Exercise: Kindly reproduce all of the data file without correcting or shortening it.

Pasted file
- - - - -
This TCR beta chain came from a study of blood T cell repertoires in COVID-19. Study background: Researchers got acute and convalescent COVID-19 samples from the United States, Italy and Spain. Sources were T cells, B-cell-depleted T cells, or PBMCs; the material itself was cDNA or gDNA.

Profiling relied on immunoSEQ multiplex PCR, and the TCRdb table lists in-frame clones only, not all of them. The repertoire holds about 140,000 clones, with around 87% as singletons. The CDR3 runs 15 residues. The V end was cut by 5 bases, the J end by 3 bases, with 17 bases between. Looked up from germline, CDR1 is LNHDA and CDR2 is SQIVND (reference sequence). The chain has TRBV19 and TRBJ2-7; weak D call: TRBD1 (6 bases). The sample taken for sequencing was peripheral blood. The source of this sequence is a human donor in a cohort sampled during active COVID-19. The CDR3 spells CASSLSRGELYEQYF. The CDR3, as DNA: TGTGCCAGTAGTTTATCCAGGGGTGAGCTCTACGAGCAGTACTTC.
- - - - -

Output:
This TCR beta chain came from a study of blood T cell repertoires in COVID-19. Study background: Researchers got acute and convalescent COVID-19 samples from the United States, Italy and Spain. Sources were T cells, B-cell-depleted T cells, or PBMCs; the material itself was cDNA or gDNA.

Profiling relied on immunoSEQ multiplex PCR, and the TCRdb table lists in-frame clones only, not all of them. The repertoire holds about 140,000 clones, with around 87% as singletons. The CDR3 runs 15 residues. The V end was cut by 5 bases, the J end by 3 bases, with 17 bases between. Looked up from germline, CDR1 is LNHDA and CDR2 is SQIVND (reference sequence). The chain has TRBV19 and TRBJ2-7; weak D call: TRBD1 (6 bases). The sample taken for sequencing was peripheral blood. The source of this sequence is a human donor in a cohort sampled during active COVID-19. The CDR3 spells CASSLSRGELYEQYF. The CDR3, as DNA: TGTGCCAGTAGTTTATCCAGGGGTGAGCTCTACGAGCAGTACTTC.